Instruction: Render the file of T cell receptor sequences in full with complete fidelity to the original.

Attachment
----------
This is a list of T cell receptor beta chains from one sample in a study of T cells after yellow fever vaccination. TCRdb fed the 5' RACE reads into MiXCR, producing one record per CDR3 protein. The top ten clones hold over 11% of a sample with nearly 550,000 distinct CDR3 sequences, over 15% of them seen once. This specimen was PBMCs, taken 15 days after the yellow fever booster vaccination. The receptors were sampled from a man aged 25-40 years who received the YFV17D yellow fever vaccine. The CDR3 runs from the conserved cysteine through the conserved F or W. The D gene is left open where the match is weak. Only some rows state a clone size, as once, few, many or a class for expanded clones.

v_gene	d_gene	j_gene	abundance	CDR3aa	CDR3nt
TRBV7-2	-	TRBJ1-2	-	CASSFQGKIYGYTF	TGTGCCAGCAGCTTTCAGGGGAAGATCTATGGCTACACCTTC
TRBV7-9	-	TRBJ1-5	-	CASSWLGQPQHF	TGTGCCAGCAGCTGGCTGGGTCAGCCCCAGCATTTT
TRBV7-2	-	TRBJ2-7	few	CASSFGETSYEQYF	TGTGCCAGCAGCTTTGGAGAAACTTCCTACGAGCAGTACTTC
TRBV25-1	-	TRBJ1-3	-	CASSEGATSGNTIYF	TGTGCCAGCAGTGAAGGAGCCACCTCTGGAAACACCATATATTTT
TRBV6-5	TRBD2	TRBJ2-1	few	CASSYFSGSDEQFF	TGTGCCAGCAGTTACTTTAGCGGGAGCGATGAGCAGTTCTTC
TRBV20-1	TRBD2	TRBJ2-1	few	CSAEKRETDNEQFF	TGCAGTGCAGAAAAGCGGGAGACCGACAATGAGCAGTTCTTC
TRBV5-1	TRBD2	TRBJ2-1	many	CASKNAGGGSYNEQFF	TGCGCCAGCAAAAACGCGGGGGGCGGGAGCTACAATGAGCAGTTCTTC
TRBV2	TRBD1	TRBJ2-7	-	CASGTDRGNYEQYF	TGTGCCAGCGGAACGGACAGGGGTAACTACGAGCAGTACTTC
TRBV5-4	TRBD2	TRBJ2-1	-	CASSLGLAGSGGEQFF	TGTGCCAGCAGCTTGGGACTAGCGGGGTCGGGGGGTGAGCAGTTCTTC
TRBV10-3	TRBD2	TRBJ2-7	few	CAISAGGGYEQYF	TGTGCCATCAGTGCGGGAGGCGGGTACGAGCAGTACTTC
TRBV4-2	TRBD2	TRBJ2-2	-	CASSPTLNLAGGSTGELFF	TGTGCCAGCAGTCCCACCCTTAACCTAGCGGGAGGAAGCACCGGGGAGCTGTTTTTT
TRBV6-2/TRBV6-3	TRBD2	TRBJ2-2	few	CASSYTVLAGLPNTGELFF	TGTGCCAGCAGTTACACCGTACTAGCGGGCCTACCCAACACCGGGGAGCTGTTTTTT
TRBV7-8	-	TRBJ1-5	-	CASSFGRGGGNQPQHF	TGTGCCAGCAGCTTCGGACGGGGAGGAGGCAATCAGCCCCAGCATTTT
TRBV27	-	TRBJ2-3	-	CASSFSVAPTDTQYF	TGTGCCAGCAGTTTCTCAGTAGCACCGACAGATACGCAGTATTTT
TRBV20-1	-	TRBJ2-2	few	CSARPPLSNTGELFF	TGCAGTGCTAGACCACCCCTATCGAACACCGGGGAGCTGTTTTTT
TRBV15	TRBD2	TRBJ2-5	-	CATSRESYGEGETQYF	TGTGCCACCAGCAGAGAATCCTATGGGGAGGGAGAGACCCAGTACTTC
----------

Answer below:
This is a list of T cell receptor beta chains from one sample in a study of T cells after yellow fever vaccination. TCRdb fed the 5' RACE reads into MiXCR, producing one record per CDR3 protein. The top ten clones hold over 11% of a sample with nearly 550,000 distinct CDR3 sequences, over 15% of them seen once. This specimen was PBMCs, taken 15 days after the yellow fever booster vaccination. The receptors were sampled from a man aged 25-40 years who received the YFV17D yellow fever vaccine. The CDR3 runs from the conserved cysteine through the conserved F or W. The D gene is left open where the match is weak. Only some rows state a clone size, as once, few, many or a class for expanded clones.

v_gene	d_gene	j_gene	abundance	CDR3aa	CDR3nt
TRBV7-2	-	TRBJ1-2	-	CASSFQGKIYGYTF	TGTGCCAGCAGCTTTCAGGGGAAGATCTATGGCTACACCTTC
TRBV7-9	-	TRBJ1-5	-	CASSWLGQPQHF	TGTGCCAGCAGCTGGCTGGGTCAGCCCCAGCATTTT
TRBV7-2	-	TRBJ2-7	few	CASSFGETSYEQYF	TGTGCCAGCAGCTTTGGAGAAACTTCCTACGAGCAGTACTTC
TRBV25-1	-	TRBJ1-3	-	CASSEGATSGNTIYF	TGTGCCAGCAGTGAAGGAGCCACCTCTGGAAACACCATATATTTT
TRBV6-5	TRBD2	TRBJ2-1	few	CASSYFSGSDEQFF	TGTGCCAGCAGTTACTTTAGCGGGAGCGATGAGCAGTTCTTC
TRBV20-1	TRBD2	TRBJ2-1	few	CSAEKRETDNEQFF	TGCAGTGCAGAAAAGCGGGAGACCGACAATGAGCAGTTCTTC
TRBV5-1	TRBD2	TRBJ2-1	many	CASKNAGGGSYNEQFF	TGCGCCAGCAAAAACGCGGGGGGCGGGAGCTACAATGAGCAGTTCTTC
TRBV2	TRBD1	TRBJ2-7	-	CASGTDRGNYEQYF	TGTGCCAGCGGAACGGACAGGGGTAACTACGAGCAGTACTTC
TRBV5-4	TRBD2	TRBJ2-1	-	CASSLGLAGSGGEQFF	TGTGCCAGCAGCTTGGGACTAGCGGGGTCGGGGGGTGAGCAGTTCTTC
TRBV10-3	TRBD2	TRBJ2-7	few	CAISAGGGYEQYF	TGTGCCATCAGTGCGGGAGGCGGGTACGAGCAGTACTTC
TRBV4-2	TRBD2	TRBJ2-2	-	CASSPTLNLAGGSTGELFF	TGTGCCAGCAGTCCCACCCTTAACCTAGCGGGAGGAAGCACCGGGGAGCTGTTTTTT
TRBV6-2/TRBV6-3	TRBD2	TRBJ2-2	few	CASSYTVLAGLPNTGELFF	TGTGCCAGCAGTTACACCGTACTAGCGGGCCTACCCAACACCGGGGAGCTGTTTTTT
TRBV7-8	-	TRBJ1-5	-	CASSFGRGGGNQPQHF	TGTGCCAGCAGCTTCGGACGGGGAGGAGGCAATCAGCCCCAGCATTTT
TRBV27	-	TRBJ2-3	-	CASSFSVAPTDTQYF	TGTGCCAGCAGTTTCTCAGTAGCACCGACAGATACGCAGTATTTT
TRBV20-1	-	TRBJ2-2	few	CSARPPLSNTGELFF	TGCAGTGCTAGACCACCCCTATCGAACACCGGGGAGCTGTTTTTT
TRBV15	TRBD2	TRBJ2-5	-	CATSRESYGEGETQYF	TGTGCCACCAGCAGAGAATCCTATGGGGAGGGAGAGACCCAGTACTTC